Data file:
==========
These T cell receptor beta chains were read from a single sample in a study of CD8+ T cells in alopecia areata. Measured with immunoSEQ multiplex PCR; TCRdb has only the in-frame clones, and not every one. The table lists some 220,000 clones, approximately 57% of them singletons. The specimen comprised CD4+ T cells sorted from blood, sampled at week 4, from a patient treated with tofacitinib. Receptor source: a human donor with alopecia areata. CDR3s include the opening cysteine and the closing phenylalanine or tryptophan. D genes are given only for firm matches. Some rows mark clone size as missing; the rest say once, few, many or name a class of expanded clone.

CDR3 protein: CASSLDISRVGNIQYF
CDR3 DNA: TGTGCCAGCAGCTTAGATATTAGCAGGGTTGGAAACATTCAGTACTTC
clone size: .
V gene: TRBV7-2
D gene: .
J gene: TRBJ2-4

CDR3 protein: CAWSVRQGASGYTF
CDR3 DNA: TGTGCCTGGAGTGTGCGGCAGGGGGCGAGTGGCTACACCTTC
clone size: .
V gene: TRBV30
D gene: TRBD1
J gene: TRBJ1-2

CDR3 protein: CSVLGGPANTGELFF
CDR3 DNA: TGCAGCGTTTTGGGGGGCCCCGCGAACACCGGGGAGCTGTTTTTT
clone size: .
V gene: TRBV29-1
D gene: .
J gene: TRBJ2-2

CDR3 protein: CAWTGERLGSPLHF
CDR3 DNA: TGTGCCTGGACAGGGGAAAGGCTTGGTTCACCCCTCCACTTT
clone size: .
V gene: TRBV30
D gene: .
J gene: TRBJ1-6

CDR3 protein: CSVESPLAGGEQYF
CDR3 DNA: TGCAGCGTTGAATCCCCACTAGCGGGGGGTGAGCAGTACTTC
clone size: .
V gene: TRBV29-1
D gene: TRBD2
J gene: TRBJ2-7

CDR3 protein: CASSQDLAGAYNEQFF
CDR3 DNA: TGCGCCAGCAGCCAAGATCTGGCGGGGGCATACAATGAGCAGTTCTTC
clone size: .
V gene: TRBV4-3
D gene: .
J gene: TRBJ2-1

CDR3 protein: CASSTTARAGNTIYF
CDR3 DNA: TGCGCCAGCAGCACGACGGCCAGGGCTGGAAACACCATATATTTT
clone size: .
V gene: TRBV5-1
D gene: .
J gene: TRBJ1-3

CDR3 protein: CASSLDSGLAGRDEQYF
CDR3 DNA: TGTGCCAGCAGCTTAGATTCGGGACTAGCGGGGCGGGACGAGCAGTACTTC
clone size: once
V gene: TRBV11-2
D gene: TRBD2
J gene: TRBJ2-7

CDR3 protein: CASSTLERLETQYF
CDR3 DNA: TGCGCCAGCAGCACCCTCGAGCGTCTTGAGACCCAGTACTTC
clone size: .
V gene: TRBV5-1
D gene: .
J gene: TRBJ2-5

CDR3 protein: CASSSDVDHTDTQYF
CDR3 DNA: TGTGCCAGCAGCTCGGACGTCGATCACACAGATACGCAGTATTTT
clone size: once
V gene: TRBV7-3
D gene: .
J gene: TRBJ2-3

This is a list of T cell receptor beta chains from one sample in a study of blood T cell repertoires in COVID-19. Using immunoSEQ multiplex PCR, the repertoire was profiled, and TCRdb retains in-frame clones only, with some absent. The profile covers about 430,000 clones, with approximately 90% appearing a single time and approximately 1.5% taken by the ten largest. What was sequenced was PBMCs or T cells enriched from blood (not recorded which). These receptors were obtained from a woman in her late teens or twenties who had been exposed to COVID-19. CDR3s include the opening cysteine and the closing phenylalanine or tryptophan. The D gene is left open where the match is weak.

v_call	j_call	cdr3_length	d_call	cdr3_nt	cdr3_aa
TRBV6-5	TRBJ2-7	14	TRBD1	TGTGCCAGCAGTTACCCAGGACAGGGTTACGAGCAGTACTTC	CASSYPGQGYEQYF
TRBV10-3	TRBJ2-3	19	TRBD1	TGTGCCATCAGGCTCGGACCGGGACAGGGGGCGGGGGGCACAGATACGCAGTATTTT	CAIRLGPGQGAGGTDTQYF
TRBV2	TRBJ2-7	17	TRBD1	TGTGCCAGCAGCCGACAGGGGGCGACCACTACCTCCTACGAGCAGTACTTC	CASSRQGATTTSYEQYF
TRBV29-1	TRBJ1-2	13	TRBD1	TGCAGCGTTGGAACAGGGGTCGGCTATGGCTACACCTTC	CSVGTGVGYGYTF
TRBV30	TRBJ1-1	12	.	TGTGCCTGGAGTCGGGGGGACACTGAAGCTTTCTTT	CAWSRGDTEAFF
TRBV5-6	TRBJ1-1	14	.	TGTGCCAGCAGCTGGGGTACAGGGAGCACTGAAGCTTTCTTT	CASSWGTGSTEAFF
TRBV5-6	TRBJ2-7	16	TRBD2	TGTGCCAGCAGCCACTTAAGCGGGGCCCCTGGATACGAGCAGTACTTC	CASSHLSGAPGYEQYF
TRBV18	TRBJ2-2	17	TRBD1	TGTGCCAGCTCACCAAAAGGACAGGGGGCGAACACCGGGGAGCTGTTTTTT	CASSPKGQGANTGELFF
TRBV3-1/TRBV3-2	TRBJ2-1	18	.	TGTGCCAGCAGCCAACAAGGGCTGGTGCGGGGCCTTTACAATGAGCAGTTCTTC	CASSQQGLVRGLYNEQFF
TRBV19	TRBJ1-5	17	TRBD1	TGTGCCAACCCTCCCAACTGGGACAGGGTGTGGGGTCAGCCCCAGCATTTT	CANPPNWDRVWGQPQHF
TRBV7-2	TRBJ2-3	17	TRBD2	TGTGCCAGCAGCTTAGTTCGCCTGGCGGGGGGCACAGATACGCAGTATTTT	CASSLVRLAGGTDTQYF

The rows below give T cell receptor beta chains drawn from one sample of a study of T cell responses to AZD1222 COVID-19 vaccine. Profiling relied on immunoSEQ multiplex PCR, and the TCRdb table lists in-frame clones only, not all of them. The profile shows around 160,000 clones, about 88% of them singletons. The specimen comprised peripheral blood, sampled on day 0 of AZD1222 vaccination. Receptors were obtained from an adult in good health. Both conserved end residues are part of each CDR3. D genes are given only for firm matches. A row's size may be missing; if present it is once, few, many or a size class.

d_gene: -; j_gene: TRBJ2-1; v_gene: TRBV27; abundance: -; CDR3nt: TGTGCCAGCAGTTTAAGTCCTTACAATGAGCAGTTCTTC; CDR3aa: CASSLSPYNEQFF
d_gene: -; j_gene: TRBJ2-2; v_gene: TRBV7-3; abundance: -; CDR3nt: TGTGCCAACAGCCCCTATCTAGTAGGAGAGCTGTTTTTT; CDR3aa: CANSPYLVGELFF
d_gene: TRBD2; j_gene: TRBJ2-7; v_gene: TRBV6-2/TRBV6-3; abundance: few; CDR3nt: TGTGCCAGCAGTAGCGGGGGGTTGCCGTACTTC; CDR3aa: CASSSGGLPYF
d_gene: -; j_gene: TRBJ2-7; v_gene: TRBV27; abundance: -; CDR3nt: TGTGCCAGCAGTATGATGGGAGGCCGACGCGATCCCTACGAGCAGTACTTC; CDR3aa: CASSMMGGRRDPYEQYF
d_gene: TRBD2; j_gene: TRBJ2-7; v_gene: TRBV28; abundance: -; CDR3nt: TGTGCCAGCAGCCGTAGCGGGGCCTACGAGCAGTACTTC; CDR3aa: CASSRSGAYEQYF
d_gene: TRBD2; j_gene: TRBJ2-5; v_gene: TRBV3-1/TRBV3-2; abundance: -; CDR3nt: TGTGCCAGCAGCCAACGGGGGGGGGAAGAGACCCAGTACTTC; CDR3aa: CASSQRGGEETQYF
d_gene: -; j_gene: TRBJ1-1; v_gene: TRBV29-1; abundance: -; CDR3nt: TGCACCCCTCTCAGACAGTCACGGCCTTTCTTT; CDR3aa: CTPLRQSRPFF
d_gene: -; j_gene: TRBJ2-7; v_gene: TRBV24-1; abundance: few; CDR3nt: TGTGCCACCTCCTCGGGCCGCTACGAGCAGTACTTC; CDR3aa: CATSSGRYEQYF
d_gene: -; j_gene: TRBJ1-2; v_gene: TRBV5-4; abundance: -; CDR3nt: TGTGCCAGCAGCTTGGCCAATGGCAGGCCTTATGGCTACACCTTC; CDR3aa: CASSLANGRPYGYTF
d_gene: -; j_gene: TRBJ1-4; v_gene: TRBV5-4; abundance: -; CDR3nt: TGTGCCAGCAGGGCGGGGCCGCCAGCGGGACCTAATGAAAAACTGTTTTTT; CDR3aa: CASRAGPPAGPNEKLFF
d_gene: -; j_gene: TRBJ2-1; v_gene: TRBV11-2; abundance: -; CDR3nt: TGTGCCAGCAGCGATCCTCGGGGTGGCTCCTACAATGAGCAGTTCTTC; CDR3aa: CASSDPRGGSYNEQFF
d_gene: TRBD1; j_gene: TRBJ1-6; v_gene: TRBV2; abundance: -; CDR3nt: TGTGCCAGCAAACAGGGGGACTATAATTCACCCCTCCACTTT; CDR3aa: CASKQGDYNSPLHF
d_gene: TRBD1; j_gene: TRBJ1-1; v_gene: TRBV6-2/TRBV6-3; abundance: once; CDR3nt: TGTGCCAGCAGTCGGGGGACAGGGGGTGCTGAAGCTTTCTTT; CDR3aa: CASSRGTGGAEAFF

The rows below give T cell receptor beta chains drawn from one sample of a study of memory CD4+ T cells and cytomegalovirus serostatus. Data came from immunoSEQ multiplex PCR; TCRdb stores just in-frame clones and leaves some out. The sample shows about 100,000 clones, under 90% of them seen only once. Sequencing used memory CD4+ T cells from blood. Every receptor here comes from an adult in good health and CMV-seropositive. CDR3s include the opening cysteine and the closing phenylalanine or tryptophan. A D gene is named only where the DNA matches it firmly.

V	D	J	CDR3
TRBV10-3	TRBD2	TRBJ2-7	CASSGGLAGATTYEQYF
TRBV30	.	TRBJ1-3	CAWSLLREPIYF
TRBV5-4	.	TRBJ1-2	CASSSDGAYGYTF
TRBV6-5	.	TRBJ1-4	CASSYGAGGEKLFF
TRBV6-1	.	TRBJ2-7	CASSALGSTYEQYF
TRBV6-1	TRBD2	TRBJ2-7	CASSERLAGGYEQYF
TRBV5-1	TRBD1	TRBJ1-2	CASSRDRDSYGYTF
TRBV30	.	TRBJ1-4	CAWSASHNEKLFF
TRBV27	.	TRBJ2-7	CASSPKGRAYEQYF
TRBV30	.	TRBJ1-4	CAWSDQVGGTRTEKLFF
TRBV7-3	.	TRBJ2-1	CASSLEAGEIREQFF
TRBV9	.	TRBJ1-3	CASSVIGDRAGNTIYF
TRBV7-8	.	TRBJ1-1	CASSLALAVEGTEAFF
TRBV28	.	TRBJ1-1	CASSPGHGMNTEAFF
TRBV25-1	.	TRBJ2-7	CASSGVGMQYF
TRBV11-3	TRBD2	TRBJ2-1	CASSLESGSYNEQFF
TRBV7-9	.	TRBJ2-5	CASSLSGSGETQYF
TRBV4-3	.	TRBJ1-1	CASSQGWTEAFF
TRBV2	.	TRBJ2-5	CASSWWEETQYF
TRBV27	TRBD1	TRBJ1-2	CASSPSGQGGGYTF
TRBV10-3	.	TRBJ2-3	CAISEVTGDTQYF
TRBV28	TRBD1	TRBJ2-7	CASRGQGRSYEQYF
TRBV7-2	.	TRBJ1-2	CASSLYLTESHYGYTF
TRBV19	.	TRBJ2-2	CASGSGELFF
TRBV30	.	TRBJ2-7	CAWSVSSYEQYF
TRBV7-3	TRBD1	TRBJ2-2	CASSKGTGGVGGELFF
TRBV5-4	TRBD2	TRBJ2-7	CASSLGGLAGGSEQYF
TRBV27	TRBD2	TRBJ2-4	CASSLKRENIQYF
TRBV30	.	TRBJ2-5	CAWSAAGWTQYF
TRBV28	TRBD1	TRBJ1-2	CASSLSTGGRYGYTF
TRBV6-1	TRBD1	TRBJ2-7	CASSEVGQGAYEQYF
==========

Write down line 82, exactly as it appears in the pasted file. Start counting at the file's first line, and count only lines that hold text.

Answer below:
d_gene: -; j_gene: TRBJ1-1; v_gene: TRBV29-1; abundance: -; CDR3nt: TGCACCCCTCTCAGACAGTCACGGCCTTTCTTT; CDR3aa: CTPLRQSRPFF